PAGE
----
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Archive for September, 2014

A Short Term Memory

A Short Term Memory

Nancy Deming-May

October 2012

The other day I told my husband a story.  I’d had lunch with a friend that day and we ended up talking a lot about our mothers.  Hers had died earlier in the year and I shared with him her family saga surrounding the event.  She was one of seven children from New Jersey – six surviving – a twelve year old brother had died of leukemia in 1965.  There was another, estranged, brother, who would speak to no one in the family – she and I had laughed at how every family seems to have one of those.  (Funny how laughter is such a wonderful substitute for tears as we age.)  There were several nurse-sisters in the family, one of whom had the medical power of attorney.

The mother was ninety three and in relatively good health.  She lived in her own home still, with a full-time nurse’s aide.  We compared dementia levels – her mom’s was pretty low – she still sounded pretty sharp – could tell a good story and kept up with things.  Though, of course, the nearby siblings were much more bothered by mom’s forgetfulness and repetition than the daughter who lived out of town.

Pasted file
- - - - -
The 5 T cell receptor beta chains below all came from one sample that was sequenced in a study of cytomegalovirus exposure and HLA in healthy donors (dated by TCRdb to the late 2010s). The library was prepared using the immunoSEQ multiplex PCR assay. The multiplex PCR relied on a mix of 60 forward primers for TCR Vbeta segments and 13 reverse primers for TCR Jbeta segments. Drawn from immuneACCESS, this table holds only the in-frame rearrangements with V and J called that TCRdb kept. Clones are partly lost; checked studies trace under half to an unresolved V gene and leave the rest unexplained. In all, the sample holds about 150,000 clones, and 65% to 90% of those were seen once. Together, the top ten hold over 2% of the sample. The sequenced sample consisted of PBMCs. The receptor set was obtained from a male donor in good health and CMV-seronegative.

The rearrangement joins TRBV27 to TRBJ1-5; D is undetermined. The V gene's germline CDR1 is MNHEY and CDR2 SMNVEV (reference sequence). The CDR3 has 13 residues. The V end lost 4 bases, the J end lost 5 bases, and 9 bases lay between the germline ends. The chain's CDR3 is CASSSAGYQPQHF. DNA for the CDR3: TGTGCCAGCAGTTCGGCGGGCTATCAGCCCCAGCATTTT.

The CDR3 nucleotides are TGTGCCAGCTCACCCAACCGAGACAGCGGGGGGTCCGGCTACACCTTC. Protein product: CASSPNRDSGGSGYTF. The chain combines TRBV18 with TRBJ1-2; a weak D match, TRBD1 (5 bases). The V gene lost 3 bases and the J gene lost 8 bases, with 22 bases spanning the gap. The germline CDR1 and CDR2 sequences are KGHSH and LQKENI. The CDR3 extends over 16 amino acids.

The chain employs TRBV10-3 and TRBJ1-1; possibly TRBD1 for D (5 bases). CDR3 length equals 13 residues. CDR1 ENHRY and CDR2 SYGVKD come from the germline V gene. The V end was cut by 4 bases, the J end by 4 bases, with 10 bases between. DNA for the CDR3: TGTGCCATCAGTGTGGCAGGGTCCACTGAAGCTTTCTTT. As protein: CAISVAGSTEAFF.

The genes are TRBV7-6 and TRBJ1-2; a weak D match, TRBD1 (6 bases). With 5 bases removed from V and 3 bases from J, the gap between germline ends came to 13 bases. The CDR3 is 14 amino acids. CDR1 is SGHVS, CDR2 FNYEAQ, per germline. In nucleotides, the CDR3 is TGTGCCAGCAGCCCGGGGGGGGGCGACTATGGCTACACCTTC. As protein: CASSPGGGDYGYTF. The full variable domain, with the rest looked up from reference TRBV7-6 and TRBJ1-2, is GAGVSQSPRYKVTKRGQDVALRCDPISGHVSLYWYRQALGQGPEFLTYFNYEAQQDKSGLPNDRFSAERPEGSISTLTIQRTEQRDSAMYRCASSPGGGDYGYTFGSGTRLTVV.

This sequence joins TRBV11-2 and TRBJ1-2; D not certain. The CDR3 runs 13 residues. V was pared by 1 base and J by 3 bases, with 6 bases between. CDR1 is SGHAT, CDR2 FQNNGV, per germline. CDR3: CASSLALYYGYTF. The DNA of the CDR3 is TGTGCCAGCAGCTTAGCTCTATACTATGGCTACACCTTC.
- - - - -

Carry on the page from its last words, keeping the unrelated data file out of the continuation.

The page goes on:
Last winter my friend received a late night phone call from her sister telling her she needed to get home right away.  Mom was quite disoriented and seemed to be going downhill fast.  They’d found her collapsed on the floor.  As my friend made the distraught seven hour drive, she tried to find out what had happened and what was wrong with mom.  No one was quite sure; they just knew it wasn’t good.  The POA nurse-sister was refusing to take her to the hospital or call an ambulance because of mom’s DNR (Do Not Resuscitate) order.  One of my friend’s nurse-friends asked during the seven-hour drive on a cell call, whether it might be a UTI (Urinary Tract Infection).

Once my friend arrived to find her mother incoherent, the other siblings equally distraught, and the POA sister adamantly refusing any kind of medical care, she used her best lawyerly skills to rationalize at least getting her mother looked at.  She figured if there was a chance they could have her back the way she was, she wanted to try.  So, a subset of siblings took her to the hospital while the POA sister refused to accompany them.  Once at the ER, and blood and urine tested, it proved to indeed be a UTI.  POA sister still refused to come to her bedside, nor would she sign for the necessary antibiotic treatment.  After much familial thrashing and cajoling, the majority siblings prevailed, antibiotics were administered, POA sis rejoined the clan, and their mother recovered – at least for a while.